Background and purpose: DTI, magnetization transfer, T2*-weighted imaging, and cross-sectional area can quantify aspects of spinal cord microstructure. However, clinical adoption remains elusive due to complex acquisitions, cumbersome analysis, limited reliability, and wide ranges of normal values. We propose a simple multiparametric protocol with automated analysis and report normative data, analysis of confounding variables, and reliability.
Materials and methods: Forty healthy subjects underwent T2WI, DTI, magnetization transfer, and T2*WI at 3T in <35 minutes using standard hardware and pulse sequences. Cross-sectional area, fractional anisotropy, magnetization transfer ratio, and T2*WI WM/GM signal intensity ratio were calculated. Relationships between MR imaging metrics and age, sex, height, weight, cervical cord length, and rostrocaudal level were analyzed. Test-retest coefficient of variation measured reliability in 24 DTI, 17 magnetization transfer, and 16 T2*WI datasets. DTI with and without cardiac triggering was compared in 10 subjects.
Results: T2*WI WM/GM showed lower intersubject coefficient of variation (3.5%) compared with magnetization transfer ratio (5.8%), fractional anisotropy (6.0%), and cross-sectional area (12.2%). Linear correction of cross-sectional area with cervical cord length, fractional anisotropy with age, and magnetization transfer ratio with age and height led to decreased coefficients of variation (4.8%, 5.4%, and 10.2%, respectively). Acceptable reliability was achieved for all metrics/levels (test-retest coefficient of variation < 5%), with T2*WI WM/GM comparing favorably with fractional anisotropy and magnetization transfer ratio. DTI with and without cardiac triggering showed no significant differences for fractional anisotropy and test-retest coefficient of variation.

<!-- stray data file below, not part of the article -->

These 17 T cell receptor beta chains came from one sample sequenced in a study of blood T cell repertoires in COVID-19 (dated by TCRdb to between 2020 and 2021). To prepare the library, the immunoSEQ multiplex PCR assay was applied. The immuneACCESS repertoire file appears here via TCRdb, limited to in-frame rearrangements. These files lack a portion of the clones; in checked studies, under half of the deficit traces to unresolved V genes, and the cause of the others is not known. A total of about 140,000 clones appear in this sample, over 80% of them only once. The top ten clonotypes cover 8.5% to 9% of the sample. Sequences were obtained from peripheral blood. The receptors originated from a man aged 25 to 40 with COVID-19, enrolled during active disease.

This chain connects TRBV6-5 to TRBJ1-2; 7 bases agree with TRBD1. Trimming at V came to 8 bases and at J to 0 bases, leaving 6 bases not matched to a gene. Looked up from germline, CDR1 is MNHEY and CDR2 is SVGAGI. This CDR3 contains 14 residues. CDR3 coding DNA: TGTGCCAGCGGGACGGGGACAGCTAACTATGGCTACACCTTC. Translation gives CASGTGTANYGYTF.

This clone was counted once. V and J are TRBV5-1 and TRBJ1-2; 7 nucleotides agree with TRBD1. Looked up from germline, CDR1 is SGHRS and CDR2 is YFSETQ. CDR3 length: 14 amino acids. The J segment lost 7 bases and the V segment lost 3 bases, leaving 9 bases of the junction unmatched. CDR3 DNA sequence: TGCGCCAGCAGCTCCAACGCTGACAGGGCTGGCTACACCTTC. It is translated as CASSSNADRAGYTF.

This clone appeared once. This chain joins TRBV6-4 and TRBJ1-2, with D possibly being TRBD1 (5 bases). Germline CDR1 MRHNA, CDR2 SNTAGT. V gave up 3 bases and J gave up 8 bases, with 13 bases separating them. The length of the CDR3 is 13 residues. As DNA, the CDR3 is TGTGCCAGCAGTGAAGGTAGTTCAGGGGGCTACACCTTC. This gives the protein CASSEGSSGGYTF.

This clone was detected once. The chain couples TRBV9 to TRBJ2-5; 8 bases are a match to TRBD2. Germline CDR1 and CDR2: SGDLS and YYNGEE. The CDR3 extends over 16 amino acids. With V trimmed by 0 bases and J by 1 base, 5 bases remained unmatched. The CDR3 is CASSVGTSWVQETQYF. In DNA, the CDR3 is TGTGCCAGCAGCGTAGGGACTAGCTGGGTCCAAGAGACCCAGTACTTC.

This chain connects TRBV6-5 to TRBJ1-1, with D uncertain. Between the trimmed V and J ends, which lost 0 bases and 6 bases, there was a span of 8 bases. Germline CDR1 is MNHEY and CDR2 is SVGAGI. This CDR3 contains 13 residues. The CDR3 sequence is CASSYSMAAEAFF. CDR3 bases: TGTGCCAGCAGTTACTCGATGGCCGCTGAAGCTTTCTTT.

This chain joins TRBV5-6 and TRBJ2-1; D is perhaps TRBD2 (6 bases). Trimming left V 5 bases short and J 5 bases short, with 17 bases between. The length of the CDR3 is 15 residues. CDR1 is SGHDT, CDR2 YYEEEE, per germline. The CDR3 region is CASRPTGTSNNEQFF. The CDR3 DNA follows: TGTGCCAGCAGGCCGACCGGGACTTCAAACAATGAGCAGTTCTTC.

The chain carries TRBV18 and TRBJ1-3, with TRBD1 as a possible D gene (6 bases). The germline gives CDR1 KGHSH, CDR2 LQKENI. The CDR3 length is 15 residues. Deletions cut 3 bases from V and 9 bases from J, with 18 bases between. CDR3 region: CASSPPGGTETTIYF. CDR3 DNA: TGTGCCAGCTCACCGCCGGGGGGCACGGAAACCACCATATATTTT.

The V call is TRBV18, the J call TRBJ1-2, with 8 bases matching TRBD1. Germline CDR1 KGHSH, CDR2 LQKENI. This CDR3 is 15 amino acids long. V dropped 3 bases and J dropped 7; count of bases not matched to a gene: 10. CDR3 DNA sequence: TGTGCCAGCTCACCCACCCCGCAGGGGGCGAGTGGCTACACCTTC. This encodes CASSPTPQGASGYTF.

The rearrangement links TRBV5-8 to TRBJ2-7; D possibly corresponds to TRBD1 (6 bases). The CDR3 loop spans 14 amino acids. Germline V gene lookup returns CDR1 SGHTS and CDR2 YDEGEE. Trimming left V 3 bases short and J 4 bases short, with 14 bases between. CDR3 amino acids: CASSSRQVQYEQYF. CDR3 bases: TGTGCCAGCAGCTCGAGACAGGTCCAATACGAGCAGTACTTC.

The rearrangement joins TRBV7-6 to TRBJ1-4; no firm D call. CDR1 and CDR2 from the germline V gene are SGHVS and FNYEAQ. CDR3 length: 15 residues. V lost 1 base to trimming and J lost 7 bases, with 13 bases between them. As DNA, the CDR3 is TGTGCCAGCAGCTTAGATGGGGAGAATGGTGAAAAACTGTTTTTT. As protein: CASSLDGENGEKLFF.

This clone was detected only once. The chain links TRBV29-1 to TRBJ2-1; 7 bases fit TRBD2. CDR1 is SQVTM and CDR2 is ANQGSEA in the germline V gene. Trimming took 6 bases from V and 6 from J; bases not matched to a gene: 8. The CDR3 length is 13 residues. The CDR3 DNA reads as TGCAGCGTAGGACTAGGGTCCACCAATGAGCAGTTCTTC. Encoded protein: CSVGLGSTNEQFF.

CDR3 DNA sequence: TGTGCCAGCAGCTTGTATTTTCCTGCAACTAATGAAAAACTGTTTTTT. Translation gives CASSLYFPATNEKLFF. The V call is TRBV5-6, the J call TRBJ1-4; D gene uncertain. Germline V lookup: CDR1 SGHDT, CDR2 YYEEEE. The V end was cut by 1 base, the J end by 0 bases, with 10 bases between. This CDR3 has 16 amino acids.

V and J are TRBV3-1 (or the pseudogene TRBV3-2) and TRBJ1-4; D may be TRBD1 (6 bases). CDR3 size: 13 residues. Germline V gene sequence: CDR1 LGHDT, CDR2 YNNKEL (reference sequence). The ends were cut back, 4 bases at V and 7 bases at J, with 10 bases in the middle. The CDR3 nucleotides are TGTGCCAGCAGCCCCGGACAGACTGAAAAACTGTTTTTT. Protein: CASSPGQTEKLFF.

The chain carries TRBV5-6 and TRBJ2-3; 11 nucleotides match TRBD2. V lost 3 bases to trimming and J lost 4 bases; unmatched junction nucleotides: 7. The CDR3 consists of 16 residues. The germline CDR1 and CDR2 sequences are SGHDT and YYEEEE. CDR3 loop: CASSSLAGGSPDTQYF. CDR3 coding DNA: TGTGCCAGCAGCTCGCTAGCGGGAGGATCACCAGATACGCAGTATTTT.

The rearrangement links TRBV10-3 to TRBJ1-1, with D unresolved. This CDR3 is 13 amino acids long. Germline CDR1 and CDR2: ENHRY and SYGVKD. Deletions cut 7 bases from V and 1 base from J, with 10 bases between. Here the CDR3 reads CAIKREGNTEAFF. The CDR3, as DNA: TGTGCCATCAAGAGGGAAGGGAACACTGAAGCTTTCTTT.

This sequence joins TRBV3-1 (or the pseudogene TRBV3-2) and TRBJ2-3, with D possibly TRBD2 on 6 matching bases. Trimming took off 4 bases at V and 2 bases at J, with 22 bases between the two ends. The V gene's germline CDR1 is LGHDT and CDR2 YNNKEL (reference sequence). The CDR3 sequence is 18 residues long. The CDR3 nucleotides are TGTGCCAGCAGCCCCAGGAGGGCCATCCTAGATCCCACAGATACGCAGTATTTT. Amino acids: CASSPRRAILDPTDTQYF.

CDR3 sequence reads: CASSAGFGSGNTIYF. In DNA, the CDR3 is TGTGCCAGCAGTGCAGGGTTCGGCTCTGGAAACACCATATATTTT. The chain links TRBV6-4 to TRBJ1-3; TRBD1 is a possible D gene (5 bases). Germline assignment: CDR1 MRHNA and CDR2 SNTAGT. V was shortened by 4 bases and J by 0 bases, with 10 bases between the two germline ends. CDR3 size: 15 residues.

Conclusions: Reliable multiparametric assessment of spinal cord microstructure is possible by using clinically suitable methods. These results establish normalization procedures and pave the way for clinical studies, with the potential for improving diagnostics, objectively monitoring disease progression, and predicting outcomes in spinal pathologies.
© 2017 by American Journal of Neuroradiology.